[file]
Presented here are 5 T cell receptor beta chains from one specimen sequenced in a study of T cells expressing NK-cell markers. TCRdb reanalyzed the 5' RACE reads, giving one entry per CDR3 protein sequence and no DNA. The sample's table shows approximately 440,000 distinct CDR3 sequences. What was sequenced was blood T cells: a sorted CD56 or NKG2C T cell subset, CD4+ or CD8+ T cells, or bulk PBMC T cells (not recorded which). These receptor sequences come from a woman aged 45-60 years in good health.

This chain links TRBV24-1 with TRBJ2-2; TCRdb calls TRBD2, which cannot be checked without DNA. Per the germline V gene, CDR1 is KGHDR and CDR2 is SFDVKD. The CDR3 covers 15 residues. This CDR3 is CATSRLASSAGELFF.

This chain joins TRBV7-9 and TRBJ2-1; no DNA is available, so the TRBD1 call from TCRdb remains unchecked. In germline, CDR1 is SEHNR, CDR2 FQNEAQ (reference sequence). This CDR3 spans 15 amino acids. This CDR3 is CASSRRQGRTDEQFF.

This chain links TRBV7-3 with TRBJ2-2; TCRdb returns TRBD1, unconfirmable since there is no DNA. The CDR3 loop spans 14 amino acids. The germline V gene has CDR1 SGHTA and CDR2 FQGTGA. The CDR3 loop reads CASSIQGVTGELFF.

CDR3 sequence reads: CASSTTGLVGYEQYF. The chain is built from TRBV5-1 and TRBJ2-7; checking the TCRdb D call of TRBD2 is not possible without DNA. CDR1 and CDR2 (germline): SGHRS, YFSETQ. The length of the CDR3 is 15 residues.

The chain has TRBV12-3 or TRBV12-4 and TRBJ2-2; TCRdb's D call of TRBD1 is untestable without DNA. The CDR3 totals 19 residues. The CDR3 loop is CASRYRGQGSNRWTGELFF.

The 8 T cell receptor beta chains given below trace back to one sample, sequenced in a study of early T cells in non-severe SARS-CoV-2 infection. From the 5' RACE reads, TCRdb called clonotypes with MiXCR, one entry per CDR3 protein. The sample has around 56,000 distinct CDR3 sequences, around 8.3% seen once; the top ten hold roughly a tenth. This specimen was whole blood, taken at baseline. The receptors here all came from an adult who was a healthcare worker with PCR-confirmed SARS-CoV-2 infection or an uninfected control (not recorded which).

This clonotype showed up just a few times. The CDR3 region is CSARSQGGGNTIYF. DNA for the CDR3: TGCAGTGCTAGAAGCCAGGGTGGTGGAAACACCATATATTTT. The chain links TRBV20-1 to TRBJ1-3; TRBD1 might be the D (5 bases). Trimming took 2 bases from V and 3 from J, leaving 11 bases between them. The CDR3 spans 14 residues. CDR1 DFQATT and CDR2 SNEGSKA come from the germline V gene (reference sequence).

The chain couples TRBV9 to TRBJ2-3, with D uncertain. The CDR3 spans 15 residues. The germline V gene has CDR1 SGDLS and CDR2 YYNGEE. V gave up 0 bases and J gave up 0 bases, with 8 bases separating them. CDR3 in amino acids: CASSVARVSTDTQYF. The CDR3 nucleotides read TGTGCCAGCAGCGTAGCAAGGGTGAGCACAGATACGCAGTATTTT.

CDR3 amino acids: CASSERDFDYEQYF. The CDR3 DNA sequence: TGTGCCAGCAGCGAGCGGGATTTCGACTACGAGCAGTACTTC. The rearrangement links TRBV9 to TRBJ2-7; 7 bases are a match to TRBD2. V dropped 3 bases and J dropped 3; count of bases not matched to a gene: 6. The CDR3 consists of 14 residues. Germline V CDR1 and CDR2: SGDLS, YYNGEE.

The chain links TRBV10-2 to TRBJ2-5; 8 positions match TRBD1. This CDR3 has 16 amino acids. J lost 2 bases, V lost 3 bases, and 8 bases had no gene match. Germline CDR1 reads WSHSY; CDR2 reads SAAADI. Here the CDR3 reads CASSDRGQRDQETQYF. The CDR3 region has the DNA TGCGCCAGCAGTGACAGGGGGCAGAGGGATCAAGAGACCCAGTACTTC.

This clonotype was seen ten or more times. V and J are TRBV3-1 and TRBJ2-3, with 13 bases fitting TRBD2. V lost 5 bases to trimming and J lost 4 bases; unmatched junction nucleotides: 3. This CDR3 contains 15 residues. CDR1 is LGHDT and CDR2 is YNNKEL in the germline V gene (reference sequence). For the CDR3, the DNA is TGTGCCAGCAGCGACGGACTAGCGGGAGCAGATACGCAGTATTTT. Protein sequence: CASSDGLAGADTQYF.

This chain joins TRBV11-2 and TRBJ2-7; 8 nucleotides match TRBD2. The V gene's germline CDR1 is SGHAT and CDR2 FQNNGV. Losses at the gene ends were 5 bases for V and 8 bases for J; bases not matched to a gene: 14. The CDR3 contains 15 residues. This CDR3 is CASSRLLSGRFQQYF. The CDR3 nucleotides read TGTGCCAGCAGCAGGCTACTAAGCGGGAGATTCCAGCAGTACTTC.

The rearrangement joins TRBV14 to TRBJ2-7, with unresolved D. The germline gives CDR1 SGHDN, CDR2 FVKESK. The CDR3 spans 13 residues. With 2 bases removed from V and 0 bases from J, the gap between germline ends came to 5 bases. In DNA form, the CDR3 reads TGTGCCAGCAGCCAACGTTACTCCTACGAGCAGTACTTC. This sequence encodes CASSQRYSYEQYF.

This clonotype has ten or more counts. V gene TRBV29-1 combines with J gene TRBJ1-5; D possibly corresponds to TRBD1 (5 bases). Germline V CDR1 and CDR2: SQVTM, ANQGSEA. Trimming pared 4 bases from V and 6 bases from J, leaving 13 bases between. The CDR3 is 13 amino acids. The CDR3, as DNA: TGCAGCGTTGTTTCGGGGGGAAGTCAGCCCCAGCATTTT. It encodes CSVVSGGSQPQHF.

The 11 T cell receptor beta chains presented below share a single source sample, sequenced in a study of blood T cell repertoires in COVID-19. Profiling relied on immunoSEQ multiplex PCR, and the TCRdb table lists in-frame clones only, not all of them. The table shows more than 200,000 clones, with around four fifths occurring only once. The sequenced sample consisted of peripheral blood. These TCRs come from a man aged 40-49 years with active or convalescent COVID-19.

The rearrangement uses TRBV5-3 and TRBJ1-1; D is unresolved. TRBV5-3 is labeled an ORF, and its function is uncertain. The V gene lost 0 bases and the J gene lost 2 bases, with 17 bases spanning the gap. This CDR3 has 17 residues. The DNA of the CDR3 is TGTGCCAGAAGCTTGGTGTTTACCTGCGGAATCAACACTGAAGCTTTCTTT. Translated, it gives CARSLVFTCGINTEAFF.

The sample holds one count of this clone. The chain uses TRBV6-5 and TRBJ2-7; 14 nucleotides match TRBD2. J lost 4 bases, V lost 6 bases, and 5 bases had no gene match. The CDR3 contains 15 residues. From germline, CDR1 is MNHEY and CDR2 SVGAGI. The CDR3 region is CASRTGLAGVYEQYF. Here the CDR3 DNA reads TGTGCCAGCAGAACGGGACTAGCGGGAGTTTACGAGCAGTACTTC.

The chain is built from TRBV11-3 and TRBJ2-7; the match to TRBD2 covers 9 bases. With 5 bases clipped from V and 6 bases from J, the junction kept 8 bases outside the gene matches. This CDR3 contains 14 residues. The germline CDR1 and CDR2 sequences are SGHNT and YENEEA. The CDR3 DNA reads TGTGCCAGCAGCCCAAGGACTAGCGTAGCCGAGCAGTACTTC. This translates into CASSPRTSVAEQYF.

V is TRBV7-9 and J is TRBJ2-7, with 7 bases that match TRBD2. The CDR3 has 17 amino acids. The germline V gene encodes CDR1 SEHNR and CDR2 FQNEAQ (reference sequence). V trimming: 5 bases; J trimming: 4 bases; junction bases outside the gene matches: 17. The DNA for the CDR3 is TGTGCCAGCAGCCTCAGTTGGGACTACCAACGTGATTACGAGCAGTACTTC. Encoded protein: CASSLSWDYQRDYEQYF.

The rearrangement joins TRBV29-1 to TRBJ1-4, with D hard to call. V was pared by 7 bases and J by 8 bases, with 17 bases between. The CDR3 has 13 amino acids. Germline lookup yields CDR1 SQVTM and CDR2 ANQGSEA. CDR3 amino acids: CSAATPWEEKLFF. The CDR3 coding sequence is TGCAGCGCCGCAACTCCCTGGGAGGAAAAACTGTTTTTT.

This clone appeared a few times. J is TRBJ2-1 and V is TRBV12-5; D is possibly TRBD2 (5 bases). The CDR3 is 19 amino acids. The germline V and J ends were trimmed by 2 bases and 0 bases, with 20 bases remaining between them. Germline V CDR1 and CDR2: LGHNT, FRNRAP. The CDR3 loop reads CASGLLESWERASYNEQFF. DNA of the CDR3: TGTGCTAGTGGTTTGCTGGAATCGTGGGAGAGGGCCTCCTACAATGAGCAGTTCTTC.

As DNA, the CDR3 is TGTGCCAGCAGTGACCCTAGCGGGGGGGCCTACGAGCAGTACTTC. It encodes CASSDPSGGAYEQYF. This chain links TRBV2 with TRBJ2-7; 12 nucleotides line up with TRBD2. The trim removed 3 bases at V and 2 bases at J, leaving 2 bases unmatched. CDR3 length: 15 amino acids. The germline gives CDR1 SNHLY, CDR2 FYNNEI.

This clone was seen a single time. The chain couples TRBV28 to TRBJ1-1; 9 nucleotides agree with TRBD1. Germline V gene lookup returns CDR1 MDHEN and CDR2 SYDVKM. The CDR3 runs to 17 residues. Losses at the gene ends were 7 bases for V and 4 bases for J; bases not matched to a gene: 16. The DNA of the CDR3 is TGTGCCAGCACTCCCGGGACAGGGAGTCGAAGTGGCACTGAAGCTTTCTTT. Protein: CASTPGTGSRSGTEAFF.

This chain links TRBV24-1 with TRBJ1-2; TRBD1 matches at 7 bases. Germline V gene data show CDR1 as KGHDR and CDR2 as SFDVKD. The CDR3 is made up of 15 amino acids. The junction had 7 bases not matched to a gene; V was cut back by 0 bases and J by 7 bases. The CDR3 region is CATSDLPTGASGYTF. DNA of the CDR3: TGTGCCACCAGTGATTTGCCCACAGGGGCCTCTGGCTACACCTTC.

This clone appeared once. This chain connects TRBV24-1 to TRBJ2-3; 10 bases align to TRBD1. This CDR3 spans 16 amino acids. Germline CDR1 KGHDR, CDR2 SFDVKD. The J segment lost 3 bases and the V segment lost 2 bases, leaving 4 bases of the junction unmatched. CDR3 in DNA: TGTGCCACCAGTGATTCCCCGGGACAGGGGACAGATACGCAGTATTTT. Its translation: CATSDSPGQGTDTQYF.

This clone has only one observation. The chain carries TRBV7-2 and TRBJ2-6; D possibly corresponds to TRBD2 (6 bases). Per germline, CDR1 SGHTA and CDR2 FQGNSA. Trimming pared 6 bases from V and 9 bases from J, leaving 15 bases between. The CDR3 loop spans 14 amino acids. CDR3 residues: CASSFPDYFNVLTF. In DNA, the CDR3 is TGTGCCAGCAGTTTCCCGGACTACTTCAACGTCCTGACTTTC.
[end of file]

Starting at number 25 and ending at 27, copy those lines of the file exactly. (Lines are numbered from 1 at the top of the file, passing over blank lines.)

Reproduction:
This chain links TRBV24-1 with TRBJ1-2; TRBD1 matches at 7 bases. Germline V gene data show CDR1 as KGHDR and CDR2 as SFDVKD. The CDR3 is made up of 15 amino acids. The junction had 7 bases not matched to a gene; V was cut back by 0 bases and J by 7 bases. The CDR3 region is CATSDLPTGASGYTF. DNA of the CDR3: TGTGCCACCAGTGATTTGCCCACAGGGGCCTCTGGCTACACCTTC.

This clone appeared once. This chain connects TRBV24-1 to TRBJ2-3; 10 bases align to TRBD1. This CDR3 spans 16 amino acids. Germline CDR1 KGHDR, CDR2 SFDVKD. The J segment lost 3 bases and the V segment lost 2 bases, leaving 4 bases of the junction unmatched. CDR3 in DNA: TGTGCCACCAGTGATTCCCCGGGACAGGGGACAGATACGCAGTATTTT. Its translation: CATSDSPGQGTDTQYF.

This clone has only one observation. The chain carries TRBV7-2 and TRBJ2-6; D possibly corresponds to TRBD2 (6 bases). Per germline, CDR1 SGHTA and CDR2 FQGNSA. Trimming pared 6 bases from V and 9 bases from J, leaving 15 bases between. The CDR3 loop spans 14 amino acids. CDR3 residues: CASSFPDYFNVLTF. In DNA, the CDR3 is TGTGCCAGCAGTTTCCCGGACTACTTCAACGTCCTGACTTTC.